Last Friday different professors gave an introduction to their course to the new students of the X-College of National Cheng Chi University, after a talk by the ever-inspiring College-director Chen Wenling. The X-College is the creative department where students from all faculties can apply for a number of courses in several discplines. This year is the second year I am invited to teach a course about sound and music.
I presented the idea of my course, which is entitled ‘Making sense in the world of sound’ and inspired by the idea to focus on the Taipei Zoo, which is near the university’s campus. My students and me will do a good deal of listening to different sonic environments and create new ones with our voices, bodies and also through recordings. We’ll look closely at how animals listen and communicate and take inspiration from that for improvisations of our own.
To exemplify my idea, I sang a very simple pattern, which I asked them to imitate. Then I let one group make a small time-shift, so that the patterns bounce off against each other and give a more complex rhythm. I explained this is what often happens in nature, where insects may make just two tones, but when their starting point is different or the pattern caries only slightly, very interesting results may emerge. I was wondering where I could find a live example of what I talked about: i had heard such things but could not remember I had ever recorded them.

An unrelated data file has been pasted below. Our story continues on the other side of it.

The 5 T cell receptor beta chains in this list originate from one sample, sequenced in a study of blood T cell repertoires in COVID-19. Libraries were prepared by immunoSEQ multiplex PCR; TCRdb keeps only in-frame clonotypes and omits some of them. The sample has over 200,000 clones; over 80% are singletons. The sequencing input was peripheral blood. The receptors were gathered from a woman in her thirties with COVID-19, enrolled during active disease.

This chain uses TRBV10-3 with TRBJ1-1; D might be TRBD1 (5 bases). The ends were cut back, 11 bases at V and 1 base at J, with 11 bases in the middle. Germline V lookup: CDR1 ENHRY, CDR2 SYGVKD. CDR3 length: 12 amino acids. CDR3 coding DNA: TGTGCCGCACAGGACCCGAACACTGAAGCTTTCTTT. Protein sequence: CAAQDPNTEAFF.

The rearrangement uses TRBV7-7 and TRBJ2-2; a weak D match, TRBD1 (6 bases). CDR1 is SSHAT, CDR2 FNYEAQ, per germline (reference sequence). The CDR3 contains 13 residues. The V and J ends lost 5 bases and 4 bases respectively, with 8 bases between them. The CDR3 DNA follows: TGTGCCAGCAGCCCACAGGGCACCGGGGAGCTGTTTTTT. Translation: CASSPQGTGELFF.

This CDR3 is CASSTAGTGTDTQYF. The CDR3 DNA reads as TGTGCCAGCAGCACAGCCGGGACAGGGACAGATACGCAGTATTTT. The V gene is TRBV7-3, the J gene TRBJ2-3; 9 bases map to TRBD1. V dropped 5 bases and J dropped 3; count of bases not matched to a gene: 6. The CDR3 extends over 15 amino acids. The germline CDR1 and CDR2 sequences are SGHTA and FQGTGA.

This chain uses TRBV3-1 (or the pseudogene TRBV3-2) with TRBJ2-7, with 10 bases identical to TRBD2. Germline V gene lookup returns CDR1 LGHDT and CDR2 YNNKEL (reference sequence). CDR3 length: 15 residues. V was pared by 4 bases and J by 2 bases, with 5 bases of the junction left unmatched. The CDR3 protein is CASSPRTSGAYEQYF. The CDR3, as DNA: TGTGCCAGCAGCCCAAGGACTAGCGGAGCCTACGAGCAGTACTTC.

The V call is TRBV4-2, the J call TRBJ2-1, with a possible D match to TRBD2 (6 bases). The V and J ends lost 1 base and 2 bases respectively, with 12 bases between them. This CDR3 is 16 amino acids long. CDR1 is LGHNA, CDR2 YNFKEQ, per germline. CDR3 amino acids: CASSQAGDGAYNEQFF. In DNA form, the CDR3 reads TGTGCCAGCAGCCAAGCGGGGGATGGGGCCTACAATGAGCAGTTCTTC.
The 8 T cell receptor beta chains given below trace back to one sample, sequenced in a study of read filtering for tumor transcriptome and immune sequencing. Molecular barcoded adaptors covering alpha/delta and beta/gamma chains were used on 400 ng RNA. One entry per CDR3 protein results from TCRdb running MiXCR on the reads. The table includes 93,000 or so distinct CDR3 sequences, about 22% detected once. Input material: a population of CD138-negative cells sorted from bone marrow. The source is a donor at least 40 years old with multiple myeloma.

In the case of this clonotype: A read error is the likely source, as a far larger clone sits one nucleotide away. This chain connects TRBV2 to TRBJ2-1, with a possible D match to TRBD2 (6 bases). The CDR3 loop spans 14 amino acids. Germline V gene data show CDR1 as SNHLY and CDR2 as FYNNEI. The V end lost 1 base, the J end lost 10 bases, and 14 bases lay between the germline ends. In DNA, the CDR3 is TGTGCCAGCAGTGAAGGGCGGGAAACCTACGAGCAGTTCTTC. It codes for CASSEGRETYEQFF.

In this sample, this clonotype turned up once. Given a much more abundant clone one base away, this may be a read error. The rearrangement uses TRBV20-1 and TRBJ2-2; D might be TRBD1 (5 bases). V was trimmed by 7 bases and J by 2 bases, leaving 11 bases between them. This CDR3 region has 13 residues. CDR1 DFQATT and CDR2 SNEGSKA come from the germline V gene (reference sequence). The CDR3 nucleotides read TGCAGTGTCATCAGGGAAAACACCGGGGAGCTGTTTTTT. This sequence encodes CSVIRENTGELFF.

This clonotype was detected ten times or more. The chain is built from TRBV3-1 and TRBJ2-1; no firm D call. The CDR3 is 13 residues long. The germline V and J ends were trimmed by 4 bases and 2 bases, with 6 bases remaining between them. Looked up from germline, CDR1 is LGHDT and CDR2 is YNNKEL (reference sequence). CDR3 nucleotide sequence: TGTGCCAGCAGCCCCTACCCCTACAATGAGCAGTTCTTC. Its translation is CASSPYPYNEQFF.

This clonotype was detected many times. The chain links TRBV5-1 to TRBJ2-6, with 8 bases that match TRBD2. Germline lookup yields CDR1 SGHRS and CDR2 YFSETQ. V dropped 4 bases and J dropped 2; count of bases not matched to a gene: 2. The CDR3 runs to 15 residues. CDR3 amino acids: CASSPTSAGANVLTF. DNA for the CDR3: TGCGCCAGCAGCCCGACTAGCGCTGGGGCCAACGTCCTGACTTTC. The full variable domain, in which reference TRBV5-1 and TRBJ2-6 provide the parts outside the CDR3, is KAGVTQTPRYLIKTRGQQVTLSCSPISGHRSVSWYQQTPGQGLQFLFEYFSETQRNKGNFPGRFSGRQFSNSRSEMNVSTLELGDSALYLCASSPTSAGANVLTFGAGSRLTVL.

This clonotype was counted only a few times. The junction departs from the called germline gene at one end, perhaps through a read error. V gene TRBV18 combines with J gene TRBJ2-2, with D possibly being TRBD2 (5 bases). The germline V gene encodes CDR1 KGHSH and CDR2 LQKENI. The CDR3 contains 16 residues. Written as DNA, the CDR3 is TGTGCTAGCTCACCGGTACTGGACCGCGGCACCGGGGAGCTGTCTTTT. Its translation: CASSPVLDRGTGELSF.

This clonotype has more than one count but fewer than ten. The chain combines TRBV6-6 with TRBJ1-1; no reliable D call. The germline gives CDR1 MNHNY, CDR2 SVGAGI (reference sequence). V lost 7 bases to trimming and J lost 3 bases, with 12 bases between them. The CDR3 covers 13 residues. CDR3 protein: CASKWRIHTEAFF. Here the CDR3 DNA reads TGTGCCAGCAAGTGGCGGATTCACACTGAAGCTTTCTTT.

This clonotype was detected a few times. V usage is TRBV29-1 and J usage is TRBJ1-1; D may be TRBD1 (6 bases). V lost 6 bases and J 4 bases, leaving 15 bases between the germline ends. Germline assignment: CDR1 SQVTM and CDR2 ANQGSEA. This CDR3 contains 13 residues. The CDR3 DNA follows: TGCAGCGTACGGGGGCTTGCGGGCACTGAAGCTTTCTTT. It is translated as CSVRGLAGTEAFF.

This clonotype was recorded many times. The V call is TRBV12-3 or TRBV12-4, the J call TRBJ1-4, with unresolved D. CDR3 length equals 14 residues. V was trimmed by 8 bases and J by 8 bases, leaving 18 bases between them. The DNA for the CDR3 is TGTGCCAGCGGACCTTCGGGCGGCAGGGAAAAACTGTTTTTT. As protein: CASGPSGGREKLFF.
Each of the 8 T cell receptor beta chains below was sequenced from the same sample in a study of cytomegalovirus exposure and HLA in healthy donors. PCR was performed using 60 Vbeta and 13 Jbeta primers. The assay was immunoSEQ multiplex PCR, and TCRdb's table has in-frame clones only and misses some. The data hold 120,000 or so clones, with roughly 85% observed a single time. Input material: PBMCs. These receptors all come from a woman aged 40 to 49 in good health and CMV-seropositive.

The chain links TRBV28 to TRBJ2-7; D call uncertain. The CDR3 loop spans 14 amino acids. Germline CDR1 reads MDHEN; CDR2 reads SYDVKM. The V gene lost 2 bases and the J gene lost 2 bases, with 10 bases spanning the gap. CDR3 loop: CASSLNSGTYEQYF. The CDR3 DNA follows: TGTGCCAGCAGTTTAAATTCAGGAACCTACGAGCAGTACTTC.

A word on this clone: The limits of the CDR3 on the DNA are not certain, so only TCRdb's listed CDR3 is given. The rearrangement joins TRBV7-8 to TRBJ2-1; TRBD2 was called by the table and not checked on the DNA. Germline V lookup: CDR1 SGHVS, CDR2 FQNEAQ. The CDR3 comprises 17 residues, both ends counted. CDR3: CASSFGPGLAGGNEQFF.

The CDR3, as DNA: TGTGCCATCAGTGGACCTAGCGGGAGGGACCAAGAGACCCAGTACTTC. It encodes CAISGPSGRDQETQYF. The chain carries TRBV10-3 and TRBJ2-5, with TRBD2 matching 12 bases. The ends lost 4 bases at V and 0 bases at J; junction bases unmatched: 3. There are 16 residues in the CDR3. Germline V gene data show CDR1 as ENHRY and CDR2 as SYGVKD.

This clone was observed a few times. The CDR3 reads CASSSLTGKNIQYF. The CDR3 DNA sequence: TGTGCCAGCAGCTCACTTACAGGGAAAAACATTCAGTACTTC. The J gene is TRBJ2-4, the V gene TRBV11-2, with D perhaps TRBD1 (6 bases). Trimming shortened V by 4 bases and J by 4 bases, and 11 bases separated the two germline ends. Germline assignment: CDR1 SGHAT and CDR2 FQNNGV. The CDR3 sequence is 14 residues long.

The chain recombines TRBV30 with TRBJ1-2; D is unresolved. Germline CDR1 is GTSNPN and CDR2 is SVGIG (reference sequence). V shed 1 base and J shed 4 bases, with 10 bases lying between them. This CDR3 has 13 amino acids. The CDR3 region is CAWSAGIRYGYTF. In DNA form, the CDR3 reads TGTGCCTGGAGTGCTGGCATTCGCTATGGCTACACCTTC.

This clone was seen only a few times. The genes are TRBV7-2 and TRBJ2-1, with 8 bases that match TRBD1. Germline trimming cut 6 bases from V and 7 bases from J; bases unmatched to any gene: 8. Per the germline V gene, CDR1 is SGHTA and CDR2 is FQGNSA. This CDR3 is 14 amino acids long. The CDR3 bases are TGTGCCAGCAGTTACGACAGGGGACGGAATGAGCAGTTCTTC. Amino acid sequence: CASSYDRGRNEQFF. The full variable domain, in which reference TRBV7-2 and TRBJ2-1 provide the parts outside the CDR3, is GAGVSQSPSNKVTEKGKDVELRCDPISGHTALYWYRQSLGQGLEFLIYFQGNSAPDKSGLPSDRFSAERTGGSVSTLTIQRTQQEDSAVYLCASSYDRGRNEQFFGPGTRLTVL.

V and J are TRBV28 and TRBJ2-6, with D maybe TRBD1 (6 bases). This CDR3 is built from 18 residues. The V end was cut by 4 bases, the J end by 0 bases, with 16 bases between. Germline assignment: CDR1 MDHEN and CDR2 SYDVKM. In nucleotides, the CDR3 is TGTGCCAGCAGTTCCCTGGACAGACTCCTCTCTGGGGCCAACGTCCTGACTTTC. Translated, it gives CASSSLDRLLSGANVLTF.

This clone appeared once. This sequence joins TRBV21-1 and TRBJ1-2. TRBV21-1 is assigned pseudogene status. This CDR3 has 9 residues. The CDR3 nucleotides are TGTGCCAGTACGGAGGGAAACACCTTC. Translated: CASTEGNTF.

Then, the next day, I walk our dog. I hear an intriguing sound, stop and listen. I hear exactly what I had been talking about! Two insects, I guess about a meter apart, each repeating a single note several times, the one higher, the other lower. It’s a stunningly clear, bell-like sound, and in fact quite loud.
Sometimes the patterns alternate, sometimes they coincide. So I stand, listen and observe all the variations they are able to make, despite their limited sound repertory. I wonder if they are enjoying the interplay of two/three-group notes as much as I do. I know that many of the established biologists studying animal sounds disagree with that idea. But David Rothenberg, a philosopher, musician and friend, whose fascinating book ‘Survival of the beautiful’ I am currently reading, likes to think that animals indeed may have a kind of esthetic sense ‘yes!’